In Afghanistan – where 2020 saw continued fighting involving the Taliban, other armed groups, and the Afghan government in power at the time – the number of civilians killed or wounded declined from previous years, but targeted killings and abductions of government officials and politicians rose, according to Human Rights Watch. And throughout the year, religious minorities – particularly Sikhs – continued to be targets of deadly attacks that left their populations “near extinction” in Afghanistan, according to the U.S. Commission on International Religious Freedom. In March, a series of attacks targeting Sikhs killed 25 people and led around 200 Sikhs to leave Afghanistan for India, according to the U.S. State Department. (Deadly attacks against Sikhs in Afghanistan were not reported in 2019 in the sources used for this study.)
New Zealand’s score on the SHI went down in 2020 because it did not experience any terror attacks related to religion (that is, where a religious group was either the target or religion was a motivating factor). In 2019, the country had experienced an attack on two mosques in the city of Christchurch – the deadliest mass shootings in its modern history – after which the government formed an investigatory commission and pledged reforms to protect minority religious and ethnic groups.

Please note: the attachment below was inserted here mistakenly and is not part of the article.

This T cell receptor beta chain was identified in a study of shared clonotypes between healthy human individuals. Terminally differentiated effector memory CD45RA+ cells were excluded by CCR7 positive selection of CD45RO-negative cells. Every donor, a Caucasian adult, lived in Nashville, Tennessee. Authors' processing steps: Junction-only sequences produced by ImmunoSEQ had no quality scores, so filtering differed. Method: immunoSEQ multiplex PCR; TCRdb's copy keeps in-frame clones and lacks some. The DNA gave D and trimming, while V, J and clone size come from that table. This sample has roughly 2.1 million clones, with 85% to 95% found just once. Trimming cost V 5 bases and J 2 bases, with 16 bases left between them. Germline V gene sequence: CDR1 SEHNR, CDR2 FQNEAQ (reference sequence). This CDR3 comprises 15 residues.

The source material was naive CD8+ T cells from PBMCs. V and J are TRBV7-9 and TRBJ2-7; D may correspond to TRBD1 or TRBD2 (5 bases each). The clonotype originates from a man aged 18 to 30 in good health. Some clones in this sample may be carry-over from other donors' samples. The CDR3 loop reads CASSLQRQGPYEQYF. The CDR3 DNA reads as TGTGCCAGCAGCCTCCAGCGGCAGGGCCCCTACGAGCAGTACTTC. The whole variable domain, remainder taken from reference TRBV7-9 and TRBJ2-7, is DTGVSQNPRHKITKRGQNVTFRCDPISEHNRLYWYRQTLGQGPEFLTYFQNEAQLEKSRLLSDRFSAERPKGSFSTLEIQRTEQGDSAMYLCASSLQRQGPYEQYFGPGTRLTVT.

In total, 62 countries had no change in their SHI score in 2020.
Changes in overall restrictions on religion
Combining government restrictions and social hostilities into a single measure, 67 countries had overall increases in their scores from 2019 to 2020, 94 had decreases, and 37 had no change. Of the countries with increases, there were 53 small upticks (between 0.1 and 0.9) and 13 with modest increases (1.0 to 1.9 change). One country, Afghanistan, had a large overall increase (2 or more points).
Among the decreases, 68 were small declines (0.1 to 0.9 change) and 23 were modest in scope (1.0 to 1.9). Three countries had large decreases in their overall scores (2 or more points): Central African Republic, New Zealand and Sierra Leone.